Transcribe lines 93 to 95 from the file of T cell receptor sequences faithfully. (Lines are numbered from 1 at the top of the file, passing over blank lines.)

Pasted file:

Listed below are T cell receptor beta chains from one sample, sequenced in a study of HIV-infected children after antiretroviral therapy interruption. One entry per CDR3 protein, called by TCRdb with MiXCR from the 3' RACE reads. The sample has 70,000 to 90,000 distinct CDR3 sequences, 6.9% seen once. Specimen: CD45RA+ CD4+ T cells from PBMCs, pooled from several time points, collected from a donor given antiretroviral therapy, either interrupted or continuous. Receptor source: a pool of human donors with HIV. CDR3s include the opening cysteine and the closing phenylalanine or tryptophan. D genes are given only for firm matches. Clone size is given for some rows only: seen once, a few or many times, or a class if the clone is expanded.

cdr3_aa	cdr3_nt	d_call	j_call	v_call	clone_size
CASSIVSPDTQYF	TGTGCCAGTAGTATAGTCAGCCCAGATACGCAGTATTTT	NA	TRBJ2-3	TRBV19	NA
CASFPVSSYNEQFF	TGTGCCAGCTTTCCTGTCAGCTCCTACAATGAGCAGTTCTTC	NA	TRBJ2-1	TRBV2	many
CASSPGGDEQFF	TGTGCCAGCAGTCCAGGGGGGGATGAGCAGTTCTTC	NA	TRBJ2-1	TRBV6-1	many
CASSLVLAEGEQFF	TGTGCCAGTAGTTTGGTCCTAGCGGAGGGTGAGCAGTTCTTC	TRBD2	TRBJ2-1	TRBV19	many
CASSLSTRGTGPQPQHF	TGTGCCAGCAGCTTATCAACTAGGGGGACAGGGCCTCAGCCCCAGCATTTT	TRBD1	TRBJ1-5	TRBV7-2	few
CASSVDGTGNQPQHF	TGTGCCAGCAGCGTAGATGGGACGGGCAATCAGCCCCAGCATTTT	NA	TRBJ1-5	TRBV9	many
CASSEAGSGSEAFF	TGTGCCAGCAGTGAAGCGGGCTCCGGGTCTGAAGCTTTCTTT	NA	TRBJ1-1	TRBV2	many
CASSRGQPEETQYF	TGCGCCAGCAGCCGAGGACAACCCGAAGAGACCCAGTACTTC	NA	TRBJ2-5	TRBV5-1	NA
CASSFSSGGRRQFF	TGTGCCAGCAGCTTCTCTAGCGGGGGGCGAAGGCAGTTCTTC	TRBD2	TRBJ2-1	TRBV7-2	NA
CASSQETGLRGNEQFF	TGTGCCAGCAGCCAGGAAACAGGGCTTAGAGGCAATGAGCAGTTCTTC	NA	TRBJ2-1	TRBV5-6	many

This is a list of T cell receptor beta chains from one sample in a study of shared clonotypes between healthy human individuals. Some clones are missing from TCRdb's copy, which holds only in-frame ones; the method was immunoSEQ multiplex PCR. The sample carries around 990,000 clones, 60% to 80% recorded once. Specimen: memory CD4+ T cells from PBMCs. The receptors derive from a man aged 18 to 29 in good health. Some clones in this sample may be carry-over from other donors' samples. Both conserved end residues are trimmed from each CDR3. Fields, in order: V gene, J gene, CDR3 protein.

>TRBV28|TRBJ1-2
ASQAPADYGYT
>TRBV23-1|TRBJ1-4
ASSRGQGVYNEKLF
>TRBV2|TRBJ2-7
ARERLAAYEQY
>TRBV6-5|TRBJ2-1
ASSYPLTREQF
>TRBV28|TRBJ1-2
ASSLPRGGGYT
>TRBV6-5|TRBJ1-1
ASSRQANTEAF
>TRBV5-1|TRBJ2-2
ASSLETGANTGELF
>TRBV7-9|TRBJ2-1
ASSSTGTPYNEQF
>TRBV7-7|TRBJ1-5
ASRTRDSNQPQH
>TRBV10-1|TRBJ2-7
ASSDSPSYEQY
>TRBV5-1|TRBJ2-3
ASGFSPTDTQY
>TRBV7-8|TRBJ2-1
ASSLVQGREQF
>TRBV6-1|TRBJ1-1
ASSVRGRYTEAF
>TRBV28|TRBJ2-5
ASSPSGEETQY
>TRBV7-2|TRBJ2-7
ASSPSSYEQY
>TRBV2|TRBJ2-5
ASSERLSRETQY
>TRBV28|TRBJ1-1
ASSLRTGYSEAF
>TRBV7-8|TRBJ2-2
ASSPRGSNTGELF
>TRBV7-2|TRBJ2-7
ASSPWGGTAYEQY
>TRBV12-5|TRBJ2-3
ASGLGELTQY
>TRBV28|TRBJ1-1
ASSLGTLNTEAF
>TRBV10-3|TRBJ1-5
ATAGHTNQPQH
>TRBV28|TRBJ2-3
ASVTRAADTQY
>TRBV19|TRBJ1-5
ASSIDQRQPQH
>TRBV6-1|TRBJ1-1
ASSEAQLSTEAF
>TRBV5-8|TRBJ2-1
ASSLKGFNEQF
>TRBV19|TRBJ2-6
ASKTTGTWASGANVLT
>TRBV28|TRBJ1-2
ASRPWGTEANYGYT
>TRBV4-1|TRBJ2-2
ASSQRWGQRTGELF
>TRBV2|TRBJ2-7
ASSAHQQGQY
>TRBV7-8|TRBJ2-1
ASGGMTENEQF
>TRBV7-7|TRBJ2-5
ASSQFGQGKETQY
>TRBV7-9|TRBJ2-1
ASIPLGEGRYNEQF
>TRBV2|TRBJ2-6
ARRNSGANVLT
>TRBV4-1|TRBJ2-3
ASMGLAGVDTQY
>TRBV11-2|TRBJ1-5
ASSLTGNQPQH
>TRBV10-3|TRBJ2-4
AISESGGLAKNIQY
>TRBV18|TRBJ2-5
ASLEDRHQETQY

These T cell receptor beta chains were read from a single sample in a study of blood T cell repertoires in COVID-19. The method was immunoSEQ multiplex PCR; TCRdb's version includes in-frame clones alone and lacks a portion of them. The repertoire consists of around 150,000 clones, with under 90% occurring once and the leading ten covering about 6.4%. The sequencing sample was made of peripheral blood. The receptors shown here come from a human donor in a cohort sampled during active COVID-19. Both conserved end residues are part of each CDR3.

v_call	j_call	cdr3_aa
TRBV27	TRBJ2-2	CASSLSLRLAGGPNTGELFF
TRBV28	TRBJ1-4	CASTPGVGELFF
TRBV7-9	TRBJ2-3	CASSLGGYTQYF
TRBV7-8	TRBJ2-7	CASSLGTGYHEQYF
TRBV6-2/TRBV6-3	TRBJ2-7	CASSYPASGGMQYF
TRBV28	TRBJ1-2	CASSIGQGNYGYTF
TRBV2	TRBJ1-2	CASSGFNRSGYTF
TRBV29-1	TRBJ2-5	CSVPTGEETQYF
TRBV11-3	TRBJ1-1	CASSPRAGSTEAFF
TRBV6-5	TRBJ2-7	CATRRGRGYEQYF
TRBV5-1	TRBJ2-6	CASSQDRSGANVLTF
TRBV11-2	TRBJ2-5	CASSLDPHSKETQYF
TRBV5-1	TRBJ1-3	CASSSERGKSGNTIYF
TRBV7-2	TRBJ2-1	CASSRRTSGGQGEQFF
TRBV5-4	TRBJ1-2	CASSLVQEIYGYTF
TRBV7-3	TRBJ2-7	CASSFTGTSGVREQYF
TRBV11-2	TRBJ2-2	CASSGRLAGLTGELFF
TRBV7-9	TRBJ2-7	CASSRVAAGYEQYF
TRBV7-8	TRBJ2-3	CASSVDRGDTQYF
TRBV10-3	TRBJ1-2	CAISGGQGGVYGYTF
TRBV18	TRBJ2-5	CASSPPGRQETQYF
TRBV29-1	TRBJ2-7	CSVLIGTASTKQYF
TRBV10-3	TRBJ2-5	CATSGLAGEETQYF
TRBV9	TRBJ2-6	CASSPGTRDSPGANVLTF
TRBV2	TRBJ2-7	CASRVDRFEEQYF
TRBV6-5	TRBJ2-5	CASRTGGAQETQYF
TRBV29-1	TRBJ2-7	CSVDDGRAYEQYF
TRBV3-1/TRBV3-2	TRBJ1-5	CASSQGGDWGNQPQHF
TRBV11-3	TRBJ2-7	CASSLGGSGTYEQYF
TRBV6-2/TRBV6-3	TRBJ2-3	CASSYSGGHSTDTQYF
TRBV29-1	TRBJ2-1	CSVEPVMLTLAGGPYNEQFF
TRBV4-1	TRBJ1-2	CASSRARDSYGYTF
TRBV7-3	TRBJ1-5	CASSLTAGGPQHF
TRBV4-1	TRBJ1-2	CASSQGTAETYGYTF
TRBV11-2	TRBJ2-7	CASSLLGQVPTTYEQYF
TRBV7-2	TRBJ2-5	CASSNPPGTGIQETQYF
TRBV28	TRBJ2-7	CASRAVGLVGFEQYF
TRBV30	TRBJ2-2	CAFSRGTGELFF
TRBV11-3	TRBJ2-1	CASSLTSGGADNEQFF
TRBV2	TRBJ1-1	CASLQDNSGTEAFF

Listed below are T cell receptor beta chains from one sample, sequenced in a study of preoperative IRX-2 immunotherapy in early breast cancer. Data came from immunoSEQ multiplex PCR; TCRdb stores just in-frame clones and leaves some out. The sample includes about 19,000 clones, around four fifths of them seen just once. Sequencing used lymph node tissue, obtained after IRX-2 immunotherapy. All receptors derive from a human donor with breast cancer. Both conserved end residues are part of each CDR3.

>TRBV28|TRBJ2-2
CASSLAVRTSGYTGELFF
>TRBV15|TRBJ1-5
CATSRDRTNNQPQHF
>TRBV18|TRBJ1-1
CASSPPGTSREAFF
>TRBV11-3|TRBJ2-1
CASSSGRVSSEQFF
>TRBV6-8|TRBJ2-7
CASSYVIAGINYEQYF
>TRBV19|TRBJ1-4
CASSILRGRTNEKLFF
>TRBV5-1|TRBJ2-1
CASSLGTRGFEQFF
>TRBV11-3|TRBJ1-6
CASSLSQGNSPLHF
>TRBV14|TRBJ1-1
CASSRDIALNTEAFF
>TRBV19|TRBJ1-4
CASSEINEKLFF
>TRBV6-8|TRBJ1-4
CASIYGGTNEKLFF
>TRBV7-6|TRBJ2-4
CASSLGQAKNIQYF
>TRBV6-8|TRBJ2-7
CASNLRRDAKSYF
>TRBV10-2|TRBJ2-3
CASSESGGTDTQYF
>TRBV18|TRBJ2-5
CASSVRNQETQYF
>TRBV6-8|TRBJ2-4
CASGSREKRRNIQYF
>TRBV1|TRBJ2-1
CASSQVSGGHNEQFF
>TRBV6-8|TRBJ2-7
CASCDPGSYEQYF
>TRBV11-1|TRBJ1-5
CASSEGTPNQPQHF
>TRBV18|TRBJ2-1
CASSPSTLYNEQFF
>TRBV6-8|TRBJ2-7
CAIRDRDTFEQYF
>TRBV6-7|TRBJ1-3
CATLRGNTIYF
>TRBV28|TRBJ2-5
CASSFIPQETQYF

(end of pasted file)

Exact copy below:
TRBV28	TRBJ1-4	CASTPGVGELFF
TRBV7-9	TRBJ2-3	CASSLGGYTQYF
TRBV7-8	TRBJ2-7	CASSLGTGYHEQYF